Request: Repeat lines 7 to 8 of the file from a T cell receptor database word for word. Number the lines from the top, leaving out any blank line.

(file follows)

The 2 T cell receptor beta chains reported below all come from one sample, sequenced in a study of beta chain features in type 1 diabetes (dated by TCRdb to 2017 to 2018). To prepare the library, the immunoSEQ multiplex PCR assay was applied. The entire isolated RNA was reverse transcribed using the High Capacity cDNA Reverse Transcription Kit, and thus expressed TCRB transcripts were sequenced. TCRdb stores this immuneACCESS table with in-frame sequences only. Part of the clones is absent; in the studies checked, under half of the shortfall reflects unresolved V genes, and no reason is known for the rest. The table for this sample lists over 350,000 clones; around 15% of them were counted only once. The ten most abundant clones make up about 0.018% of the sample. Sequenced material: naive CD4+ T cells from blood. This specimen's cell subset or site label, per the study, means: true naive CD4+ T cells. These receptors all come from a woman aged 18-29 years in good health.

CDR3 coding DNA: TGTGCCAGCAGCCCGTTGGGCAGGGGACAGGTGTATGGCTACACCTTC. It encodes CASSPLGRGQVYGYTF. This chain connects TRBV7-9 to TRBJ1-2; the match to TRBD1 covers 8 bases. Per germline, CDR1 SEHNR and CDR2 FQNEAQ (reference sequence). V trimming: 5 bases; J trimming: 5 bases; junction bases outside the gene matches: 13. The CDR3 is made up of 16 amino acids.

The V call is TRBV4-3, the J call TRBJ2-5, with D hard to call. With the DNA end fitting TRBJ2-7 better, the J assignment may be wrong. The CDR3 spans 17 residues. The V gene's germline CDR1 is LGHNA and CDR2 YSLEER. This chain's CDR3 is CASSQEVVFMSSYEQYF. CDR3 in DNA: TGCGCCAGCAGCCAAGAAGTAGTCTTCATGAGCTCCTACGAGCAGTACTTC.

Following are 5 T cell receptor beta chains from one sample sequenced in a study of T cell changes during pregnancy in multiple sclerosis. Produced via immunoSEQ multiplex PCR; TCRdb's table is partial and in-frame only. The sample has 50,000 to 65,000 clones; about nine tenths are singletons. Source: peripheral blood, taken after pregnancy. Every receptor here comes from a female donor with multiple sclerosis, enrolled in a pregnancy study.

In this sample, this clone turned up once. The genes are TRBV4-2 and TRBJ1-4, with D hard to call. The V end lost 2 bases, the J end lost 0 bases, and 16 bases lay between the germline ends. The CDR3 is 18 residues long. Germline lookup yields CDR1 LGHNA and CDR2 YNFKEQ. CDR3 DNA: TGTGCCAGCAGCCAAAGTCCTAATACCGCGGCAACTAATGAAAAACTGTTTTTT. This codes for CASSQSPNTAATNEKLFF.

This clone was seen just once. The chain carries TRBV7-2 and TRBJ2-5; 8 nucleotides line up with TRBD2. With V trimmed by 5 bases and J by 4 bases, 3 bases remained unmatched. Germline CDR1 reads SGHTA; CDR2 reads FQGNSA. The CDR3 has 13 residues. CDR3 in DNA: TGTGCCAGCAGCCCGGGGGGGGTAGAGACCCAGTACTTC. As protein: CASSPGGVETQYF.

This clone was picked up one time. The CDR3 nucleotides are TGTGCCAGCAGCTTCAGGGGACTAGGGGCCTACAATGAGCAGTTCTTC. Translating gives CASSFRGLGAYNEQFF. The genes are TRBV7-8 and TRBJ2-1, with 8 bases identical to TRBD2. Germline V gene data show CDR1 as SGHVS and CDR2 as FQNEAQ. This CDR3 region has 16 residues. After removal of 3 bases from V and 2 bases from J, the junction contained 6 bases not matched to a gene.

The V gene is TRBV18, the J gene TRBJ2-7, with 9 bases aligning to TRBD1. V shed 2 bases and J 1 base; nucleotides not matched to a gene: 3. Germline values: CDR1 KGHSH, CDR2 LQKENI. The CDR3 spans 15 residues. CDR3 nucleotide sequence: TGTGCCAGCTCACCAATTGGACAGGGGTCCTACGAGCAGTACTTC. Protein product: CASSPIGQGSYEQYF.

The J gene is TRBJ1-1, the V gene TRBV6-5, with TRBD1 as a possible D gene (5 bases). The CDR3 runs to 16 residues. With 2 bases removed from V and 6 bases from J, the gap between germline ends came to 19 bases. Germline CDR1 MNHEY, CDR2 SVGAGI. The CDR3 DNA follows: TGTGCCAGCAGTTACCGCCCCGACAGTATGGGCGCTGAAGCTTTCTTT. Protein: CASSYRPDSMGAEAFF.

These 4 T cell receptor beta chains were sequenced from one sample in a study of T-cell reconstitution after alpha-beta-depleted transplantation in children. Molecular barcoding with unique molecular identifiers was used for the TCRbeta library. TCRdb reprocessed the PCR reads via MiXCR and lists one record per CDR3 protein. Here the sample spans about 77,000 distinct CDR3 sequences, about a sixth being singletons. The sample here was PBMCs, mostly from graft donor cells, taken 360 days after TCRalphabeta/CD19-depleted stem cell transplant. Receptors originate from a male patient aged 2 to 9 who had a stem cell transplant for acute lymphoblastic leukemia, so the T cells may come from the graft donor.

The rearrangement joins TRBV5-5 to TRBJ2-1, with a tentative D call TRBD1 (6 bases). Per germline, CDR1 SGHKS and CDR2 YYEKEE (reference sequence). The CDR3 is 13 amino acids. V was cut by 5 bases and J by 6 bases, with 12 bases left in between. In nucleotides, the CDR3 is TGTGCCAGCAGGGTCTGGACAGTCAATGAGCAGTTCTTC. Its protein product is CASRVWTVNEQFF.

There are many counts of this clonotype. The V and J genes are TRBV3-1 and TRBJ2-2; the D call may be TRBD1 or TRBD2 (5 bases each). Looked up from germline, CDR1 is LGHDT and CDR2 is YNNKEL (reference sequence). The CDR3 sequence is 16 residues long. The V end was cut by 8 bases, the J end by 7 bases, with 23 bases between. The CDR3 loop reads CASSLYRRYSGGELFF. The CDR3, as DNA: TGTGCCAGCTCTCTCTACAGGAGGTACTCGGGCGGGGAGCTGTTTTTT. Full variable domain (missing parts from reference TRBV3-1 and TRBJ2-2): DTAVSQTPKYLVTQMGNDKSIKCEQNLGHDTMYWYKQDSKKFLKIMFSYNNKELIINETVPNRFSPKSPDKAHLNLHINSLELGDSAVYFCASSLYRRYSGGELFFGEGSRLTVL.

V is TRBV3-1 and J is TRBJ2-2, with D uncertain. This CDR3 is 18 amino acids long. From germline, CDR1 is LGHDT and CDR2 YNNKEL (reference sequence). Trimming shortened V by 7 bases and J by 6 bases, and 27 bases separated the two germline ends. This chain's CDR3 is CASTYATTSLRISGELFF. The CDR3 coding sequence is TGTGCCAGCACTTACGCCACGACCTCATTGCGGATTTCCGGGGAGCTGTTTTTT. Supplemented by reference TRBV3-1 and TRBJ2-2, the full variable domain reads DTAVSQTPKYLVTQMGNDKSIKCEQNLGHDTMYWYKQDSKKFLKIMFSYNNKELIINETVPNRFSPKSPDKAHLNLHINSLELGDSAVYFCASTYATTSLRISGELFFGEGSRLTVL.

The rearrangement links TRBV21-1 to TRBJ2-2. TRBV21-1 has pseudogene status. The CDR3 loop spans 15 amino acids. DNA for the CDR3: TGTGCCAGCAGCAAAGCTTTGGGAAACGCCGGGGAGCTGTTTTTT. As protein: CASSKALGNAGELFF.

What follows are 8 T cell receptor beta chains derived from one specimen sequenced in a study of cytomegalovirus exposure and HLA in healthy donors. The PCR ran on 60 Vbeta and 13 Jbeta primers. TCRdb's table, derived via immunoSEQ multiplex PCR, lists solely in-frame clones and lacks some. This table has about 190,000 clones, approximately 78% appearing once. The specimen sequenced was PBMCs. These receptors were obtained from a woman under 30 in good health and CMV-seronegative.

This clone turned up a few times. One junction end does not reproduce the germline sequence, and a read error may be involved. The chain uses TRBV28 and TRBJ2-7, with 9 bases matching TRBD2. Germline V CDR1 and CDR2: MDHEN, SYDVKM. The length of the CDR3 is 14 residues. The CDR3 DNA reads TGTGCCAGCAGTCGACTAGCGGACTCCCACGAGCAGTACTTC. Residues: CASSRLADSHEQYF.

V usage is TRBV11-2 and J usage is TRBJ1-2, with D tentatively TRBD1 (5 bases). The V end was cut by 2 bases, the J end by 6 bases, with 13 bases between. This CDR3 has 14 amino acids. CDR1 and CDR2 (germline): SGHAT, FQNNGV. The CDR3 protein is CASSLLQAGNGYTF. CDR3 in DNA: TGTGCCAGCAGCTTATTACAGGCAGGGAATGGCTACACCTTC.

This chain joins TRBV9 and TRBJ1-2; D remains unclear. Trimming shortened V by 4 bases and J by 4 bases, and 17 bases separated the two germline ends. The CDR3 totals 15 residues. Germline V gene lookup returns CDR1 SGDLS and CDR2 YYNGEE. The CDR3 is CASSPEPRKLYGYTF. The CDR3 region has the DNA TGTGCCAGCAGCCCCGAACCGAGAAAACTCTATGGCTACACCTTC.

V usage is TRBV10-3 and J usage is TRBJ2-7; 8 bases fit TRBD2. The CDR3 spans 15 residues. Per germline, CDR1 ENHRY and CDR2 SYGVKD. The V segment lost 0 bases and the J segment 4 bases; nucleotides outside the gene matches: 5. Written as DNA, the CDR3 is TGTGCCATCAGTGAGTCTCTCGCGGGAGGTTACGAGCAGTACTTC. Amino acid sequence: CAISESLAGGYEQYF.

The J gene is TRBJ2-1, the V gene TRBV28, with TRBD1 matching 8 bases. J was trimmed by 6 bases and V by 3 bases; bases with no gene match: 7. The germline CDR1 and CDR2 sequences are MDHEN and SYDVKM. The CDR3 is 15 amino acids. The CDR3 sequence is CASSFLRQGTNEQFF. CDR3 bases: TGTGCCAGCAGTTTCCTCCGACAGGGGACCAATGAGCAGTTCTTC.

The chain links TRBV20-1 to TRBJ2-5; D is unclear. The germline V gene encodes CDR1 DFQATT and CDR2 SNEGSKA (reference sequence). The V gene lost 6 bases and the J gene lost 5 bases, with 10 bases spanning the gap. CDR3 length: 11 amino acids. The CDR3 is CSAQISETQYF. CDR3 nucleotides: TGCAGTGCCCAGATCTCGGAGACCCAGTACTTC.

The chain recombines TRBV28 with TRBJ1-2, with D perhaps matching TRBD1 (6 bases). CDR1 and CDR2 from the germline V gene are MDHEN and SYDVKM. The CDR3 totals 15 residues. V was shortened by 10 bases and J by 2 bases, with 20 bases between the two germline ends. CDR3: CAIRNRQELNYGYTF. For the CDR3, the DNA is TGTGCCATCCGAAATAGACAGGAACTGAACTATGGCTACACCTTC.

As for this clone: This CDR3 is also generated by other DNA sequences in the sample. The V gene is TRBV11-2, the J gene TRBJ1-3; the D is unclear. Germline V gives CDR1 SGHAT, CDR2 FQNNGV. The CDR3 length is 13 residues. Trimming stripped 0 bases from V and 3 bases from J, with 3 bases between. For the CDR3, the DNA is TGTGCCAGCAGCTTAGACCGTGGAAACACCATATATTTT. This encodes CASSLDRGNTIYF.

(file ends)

This clone was picked up one time. The CDR3 nucleotides are TGTGCCAGCAGCTTCAGGGGACTAGGGGCCTACAATGAGCAGTTCTTC. Translating gives CASSFRGLGAYNEQFF. The genes are TRBV7-8 and TRBJ2-1, with 8 bases identical to TRBD2. Germline V gene data show CDR1 as SGHVS and CDR2 as FQNEAQ. This CDR3 region has 16 residues. After removal of 3 bases from V and 2 bases from J, the junction contained 6 bases not matched to a gene.

The V gene is TRBV18, the J gene TRBJ2-7, with 9 bases aligning to TRBD1. V shed 2 bases and J 1 base; nucleotides not matched to a gene: 3. Germline values: CDR1 KGHSH, CDR2 LQKENI. The CDR3 spans 15 residues. CDR3 nucleotide sequence: TGTGCCAGCTCACCAATTGGACAGGGGTCCTACGAGCAGTACTTC. Protein product: CASSPIGQGSYEQYF.